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Nagelfar ‎– Hünengrab Im Herbst - Super Jewel Box -CD

€11.90

Despite winter being the common season whose imagery is brought up in black metal, autumn is a season that fits the genre as well. It's still got the bleak yet beautiful image that winter has, but autumn still has a sort of sorrowful warmness left in it as opposed to the absolute grim coldness of winter. There's definitely enough black metal bands out there that can bring this mood out; in fact, between Drudkh, Imperium Dekadenz, Gris, and Sombres Forêts, I say the idea has been thrown around enough times to no longer be considered ground breaking even if the bands don't necessarily make the songs about the season itself.

Bet let's go to an earlier example. Germany's Nagelfar released Hünengrab im Herbst in 1997; and despite being a piece of mainly fast-paced black metal, it's also remorseful sounding which goes well with the translated title "Dolmen (megalithic grave) in Autumn". It's a shame this album didn't get more attention at the time because I'm sure that Nagelfar would be held as big as the Norwegian bands if they were, and this album definitely deserves more attention than its getting for being so damn awesome.

I'll even go to this extreme: Hünengrab im Herbst is the best black metal album to come out of Germany; and despite it having the autumnal themes, it's worth listening to at all times of the year.

The band's two main guys and the two biggest stars on this album are the drummer Alexander von Meilenwald and the guitarist Zorn, and the clear production on this album allow both of these guys to properly show off their potential. Zorn lays down these melody laced riffs throughout the album while Alex's tight drum work forms a sturdy musical backbone for the rest of the instruments to build off of. The vocalist Jander does a phenomenal job as well both with his harsh shrieks and his clean baritone vocals.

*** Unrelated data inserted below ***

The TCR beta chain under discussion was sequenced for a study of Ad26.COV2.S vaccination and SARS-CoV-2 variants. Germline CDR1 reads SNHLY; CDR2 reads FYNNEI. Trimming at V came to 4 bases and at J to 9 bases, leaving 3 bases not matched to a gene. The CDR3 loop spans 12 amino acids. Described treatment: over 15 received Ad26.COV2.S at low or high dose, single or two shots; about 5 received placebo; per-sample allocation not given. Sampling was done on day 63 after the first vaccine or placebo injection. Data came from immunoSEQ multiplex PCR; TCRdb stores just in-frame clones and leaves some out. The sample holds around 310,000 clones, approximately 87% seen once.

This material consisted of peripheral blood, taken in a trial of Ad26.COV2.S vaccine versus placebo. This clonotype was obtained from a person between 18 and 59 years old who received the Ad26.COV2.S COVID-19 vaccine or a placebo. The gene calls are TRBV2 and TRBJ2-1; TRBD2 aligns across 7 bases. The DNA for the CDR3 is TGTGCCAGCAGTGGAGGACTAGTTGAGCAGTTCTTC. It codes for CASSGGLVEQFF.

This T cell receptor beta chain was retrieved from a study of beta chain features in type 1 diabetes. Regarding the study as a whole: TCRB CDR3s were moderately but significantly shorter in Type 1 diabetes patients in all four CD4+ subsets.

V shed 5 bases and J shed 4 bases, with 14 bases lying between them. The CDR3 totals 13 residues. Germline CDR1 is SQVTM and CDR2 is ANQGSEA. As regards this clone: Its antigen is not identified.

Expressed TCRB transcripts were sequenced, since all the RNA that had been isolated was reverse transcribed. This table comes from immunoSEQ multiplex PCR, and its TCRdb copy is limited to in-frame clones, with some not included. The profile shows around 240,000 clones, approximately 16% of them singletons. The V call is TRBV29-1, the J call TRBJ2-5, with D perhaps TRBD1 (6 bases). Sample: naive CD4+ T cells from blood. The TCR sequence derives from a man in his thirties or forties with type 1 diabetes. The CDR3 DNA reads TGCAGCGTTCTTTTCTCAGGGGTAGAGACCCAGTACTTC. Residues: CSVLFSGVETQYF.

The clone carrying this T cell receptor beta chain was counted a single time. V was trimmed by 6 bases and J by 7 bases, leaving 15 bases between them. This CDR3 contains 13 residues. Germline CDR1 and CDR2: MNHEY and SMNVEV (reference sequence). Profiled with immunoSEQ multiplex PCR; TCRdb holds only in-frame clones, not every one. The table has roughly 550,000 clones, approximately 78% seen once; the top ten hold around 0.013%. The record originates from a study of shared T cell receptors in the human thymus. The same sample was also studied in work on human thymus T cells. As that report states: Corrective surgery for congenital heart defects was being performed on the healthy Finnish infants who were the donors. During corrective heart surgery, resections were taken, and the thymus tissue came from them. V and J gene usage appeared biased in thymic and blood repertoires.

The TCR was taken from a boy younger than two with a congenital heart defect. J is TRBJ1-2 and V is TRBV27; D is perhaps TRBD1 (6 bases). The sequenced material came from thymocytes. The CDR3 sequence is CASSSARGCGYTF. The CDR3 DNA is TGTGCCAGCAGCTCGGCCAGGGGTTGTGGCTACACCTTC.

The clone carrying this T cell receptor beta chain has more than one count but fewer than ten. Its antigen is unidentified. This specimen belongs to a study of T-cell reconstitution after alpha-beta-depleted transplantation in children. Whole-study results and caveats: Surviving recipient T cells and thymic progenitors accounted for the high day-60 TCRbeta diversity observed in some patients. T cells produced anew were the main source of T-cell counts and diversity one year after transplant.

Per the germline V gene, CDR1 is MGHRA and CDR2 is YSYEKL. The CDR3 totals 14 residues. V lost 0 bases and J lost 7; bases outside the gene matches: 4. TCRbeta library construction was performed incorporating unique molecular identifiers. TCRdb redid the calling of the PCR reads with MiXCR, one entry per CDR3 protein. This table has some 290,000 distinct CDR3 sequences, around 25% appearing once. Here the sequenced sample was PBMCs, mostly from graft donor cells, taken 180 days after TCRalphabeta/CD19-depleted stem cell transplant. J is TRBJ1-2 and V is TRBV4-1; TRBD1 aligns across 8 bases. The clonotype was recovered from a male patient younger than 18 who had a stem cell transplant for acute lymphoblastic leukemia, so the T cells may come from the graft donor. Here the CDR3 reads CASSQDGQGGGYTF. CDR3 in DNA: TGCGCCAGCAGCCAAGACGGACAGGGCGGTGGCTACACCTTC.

There's no structure of verses and choruses in any of the songs. Though some sections of songs are played more than once, the band makes extensive use of bridges and breaks for transition. Since the songs on this album are rather long (two are 14+ minutes), this a good thing to have. All the songs are mainly fast-tempo but have well placed parts where the song suddenly slows. This method reaches it's peak on "Srontgorrth (Das dritte Kapitel)" with its fluid progression, the awesome bridge and breakdown that starts around the 4:25 mark, and the fast and furious finish.

The amount of epicness is consistent throughout the album. Between the melodic riffs, Jander's clean vox, and the controlled but excellent sounding use of the keyboards, Nagelfar have constructed a musical megalith of autumnal majesty and sorrow, from the weeping (and explosions?) in the intro that lead into "Seelenland"'s opening blast beats, to the final stretch of "Der Flug Des Raben" and everything in between. Even the interlude in the middle, the title track, is awesome and worth listening to. It features beautiful sounding piano with Jander's clean vocals which turn harsh on the second half and are joined by a muffled guitar and drums.

All black metal fans need to listen to Hünengrab im Herbst. It's easily one of the best of the genre. It's unfortunate that Zorn and Alex couldn't stick together longer to make more great albums. After this, there's another great album, then a much weaker one, then an unceremonious dissolution.